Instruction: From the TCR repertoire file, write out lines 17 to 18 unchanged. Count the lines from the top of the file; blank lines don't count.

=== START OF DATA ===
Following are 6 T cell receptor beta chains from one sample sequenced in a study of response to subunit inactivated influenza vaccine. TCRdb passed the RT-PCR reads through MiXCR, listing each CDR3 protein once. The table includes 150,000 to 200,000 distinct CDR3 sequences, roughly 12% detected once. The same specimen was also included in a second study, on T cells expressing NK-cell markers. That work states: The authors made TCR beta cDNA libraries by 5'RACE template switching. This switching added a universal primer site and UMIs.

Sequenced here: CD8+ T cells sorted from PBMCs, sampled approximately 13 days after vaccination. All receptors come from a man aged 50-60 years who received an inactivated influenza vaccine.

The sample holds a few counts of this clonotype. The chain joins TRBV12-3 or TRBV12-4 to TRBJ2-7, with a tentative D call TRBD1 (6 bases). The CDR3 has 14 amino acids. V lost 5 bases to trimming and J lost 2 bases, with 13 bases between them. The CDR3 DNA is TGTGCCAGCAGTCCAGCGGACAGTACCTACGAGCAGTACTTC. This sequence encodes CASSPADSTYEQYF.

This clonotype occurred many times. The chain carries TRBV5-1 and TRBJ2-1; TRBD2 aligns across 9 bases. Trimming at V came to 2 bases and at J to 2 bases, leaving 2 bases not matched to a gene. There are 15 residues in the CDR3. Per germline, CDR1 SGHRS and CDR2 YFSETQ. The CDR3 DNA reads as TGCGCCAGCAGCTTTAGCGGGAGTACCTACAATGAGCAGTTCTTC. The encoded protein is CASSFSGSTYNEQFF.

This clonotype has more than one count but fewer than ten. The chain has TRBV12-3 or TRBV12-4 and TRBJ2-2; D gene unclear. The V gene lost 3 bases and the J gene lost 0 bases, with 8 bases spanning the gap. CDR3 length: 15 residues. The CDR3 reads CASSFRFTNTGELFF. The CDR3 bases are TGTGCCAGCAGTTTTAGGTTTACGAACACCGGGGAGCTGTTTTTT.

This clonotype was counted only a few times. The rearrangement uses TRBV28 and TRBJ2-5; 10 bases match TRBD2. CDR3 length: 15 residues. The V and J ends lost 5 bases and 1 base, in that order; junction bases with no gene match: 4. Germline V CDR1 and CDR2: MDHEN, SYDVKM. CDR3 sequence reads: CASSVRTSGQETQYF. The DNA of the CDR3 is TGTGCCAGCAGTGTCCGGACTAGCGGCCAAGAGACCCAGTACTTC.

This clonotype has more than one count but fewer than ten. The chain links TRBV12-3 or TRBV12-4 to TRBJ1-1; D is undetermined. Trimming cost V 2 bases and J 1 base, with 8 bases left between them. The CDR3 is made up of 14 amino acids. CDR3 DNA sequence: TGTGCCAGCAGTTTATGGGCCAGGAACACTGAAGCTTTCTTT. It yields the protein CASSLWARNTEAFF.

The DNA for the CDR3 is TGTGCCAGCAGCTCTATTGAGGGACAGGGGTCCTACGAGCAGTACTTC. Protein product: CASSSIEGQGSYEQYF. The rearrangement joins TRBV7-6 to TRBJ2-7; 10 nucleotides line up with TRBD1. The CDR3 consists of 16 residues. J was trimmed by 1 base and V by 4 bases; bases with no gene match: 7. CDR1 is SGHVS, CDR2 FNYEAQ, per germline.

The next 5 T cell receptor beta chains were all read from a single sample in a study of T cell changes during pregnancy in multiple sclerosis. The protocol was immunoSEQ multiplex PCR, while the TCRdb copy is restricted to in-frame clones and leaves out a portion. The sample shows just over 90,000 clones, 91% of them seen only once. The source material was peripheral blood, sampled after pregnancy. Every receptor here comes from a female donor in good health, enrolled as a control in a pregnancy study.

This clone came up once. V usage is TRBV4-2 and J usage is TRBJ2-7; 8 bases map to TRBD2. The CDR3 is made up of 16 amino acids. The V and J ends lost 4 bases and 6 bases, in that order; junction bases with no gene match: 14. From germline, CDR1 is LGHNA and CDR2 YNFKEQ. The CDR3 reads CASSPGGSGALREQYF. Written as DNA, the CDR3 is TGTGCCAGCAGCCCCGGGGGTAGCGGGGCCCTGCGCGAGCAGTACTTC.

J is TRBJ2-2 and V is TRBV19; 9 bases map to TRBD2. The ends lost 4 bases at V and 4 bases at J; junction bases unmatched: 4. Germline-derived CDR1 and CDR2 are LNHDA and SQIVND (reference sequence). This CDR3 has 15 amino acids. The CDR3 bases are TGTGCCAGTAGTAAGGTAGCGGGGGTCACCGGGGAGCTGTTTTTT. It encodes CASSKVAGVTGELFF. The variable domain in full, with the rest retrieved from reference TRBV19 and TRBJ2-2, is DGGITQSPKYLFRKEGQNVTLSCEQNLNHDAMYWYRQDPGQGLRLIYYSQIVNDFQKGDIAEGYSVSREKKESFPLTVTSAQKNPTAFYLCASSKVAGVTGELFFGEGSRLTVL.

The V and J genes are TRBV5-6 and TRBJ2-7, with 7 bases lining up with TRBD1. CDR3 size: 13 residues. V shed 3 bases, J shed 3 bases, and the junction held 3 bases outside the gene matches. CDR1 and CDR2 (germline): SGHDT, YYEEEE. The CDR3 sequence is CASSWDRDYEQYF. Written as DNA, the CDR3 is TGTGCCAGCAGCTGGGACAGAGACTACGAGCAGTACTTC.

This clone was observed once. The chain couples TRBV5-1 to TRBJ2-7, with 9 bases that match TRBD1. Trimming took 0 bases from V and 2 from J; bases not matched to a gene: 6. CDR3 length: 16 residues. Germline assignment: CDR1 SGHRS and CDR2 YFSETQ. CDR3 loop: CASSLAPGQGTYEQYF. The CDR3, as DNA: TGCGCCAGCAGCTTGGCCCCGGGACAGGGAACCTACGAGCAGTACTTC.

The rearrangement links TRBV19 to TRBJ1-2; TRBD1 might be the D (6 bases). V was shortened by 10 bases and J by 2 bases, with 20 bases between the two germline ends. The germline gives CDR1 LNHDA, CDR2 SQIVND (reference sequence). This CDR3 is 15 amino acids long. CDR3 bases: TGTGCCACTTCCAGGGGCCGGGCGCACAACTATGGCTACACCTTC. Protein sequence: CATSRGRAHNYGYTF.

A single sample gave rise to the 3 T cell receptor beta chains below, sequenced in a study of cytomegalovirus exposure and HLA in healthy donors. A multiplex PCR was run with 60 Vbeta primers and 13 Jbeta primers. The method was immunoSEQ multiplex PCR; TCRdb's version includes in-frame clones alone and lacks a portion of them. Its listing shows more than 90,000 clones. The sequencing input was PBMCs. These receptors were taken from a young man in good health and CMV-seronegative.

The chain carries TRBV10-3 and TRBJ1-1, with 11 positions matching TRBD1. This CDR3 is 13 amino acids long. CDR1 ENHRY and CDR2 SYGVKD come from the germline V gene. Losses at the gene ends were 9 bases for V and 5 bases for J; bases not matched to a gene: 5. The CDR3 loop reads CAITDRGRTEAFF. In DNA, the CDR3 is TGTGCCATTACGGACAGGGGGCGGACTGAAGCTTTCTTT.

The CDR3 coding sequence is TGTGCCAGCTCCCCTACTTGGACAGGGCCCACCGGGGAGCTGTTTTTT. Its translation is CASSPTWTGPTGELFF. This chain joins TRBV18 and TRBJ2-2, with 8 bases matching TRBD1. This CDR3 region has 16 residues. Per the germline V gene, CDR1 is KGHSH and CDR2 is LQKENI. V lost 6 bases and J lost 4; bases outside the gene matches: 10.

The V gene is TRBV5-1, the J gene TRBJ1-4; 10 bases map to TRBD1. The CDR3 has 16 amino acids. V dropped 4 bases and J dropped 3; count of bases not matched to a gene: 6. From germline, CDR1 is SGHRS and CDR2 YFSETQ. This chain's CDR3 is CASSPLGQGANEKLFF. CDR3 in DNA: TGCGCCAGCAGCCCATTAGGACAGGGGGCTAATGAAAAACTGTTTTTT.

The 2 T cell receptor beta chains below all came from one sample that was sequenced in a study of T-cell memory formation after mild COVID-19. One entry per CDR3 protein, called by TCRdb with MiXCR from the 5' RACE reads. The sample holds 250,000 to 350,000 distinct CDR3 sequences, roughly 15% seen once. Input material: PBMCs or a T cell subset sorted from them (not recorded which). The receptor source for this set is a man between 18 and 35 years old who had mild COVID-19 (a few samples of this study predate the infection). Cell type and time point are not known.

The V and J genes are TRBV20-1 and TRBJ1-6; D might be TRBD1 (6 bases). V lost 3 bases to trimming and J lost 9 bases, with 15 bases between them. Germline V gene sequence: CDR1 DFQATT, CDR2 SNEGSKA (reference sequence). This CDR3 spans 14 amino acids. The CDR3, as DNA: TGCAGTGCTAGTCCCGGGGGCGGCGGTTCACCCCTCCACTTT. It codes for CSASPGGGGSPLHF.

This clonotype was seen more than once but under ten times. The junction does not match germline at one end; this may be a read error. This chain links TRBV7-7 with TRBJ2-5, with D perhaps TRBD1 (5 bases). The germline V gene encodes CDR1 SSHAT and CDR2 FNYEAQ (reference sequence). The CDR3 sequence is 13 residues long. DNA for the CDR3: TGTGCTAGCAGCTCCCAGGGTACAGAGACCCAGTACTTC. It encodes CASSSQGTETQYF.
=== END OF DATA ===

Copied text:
The CDR3 coding sequence is TGTGCCAGCTCCCCTACTTGGACAGGGCCCACCGGGGAGCTGTTTTTT. Its translation is CASSPTWTGPTGELFF. This chain joins TRBV18 and TRBJ2-2, with 8 bases matching TRBD1. This CDR3 region has 16 residues. Per the germline V gene, CDR1 is KGHSH and CDR2 is LQKENI. V lost 6 bases and J lost 4; bases outside the gene matches: 10.

The V gene is TRBV5-1, the J gene TRBJ1-4; 10 bases map to TRBD1. The CDR3 has 16 amino acids. V dropped 4 bases and J dropped 3; count of bases not matched to a gene: 6. From germline, CDR1 is SGHRS and CDR2 YFSETQ. This chain's CDR3 is CASSPLGQGANEKLFF. CDR3 in DNA: TGCGCCAGCAGCCCATTAGGACAGGGGGCTAATGAAAAACTGTTTTTT.